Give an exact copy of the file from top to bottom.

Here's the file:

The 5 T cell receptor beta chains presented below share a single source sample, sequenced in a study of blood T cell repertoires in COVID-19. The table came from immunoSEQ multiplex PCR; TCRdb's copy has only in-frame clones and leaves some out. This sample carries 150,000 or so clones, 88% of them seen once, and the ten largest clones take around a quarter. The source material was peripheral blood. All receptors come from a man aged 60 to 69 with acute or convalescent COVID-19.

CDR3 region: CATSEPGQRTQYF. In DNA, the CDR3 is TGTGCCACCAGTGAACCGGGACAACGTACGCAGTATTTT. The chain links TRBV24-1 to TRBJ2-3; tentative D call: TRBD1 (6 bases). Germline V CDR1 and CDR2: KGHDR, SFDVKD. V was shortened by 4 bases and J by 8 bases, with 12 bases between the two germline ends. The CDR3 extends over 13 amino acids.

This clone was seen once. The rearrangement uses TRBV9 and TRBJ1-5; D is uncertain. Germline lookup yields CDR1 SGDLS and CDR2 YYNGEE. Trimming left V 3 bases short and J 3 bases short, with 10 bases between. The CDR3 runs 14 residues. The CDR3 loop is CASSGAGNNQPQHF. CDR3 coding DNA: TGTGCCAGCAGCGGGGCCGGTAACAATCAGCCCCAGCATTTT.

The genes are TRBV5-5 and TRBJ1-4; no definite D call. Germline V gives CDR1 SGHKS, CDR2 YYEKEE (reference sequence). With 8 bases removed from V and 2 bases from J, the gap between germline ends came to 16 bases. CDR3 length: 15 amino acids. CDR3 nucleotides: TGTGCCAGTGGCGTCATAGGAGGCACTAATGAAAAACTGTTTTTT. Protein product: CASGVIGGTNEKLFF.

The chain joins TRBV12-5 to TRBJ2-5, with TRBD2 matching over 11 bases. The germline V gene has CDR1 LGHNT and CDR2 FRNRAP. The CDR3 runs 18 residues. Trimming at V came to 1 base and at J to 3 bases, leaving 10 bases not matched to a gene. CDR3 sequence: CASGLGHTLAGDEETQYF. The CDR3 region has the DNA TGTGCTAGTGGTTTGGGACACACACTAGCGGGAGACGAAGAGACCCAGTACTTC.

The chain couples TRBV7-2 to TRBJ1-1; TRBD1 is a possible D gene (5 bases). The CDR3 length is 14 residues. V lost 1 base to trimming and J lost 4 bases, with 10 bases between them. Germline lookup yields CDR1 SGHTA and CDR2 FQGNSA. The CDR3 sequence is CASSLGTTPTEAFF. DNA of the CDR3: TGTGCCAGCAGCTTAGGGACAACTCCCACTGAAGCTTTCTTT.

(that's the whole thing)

The 5 T cell receptor beta chains presented below share a single source sample, sequenced in a study of blood T cell repertoires in COVID-19. The table came from immunoSEQ multiplex PCR; TCRdb's copy has only in-frame clones and leaves some out. This sample carries 150,000 or so clones, 88% of them seen once, and the ten largest clones take around a quarter. The source material was peripheral blood. All receptors come from a man aged 60 to 69 with acute or convalescent COVID-19.

CDR3 region: CATSEPGQRTQYF. In DNA, the CDR3 is TGTGCCACCAGTGAACCGGGACAACGTACGCAGTATTTT. The chain links TRBV24-1 to TRBJ2-3; tentative D call: TRBD1 (6 bases). Germline V CDR1 and CDR2: KGHDR, SFDVKD. V was shortened by 4 bases and J by 8 bases, with 12 bases between the two germline ends. The CDR3 extends over 13 amino acids.

This clone was seen once. The rearrangement uses TRBV9 and TRBJ1-5; D is uncertain. Germline lookup yields CDR1 SGDLS and CDR2 YYNGEE. Trimming left V 3 bases short and J 3 bases short, with 10 bases between. The CDR3 runs 14 residues. The CDR3 loop is CASSGAGNNQPQHF. CDR3 coding DNA: TGTGCCAGCAGCGGGGCCGGTAACAATCAGCCCCAGCATTTT.

The genes are TRBV5-5 and TRBJ1-4; no definite D call. Germline V gives CDR1 SGHKS, CDR2 YYEKEE (reference sequence). With 8 bases removed from V and 2 bases from J, the gap between germline ends came to 16 bases. CDR3 length: 15 amino acids. CDR3 nucleotides: TGTGCCAGTGGCGTCATAGGAGGCACTAATGAAAAACTGTTTTTT. Protein product: CASGVIGGTNEKLFF.

The chain joins TRBV12-5 to TRBJ2-5, with TRBD2 matching over 11 bases. The germline V gene has CDR1 LGHNT and CDR2 FRNRAP. The CDR3 runs 18 residues. Trimming at V came to 1 base and at J to 3 bases, leaving 10 bases not matched to a gene. CDR3 sequence: CASGLGHTLAGDEETQYF. The CDR3 region has the DNA TGTGCTAGTGGTTTGGGACACACACTAGCGGGAGACGAAGAGACCCAGTACTTC.

The chain couples TRBV7-2 to TRBJ1-1; TRBD1 is a possible D gene (5 bases). The CDR3 length is 14 residues. V lost 1 base to trimming and J lost 4 bases, with 10 bases between them. Germline lookup yields CDR1 SGHTA and CDR2 FQGNSA. The CDR3 sequence is CASSLGTTPTEAFF. DNA of the CDR3: TGTGCCAGCAGCTTAGGGACAACTCCCACTGAAGCTTTCTTT.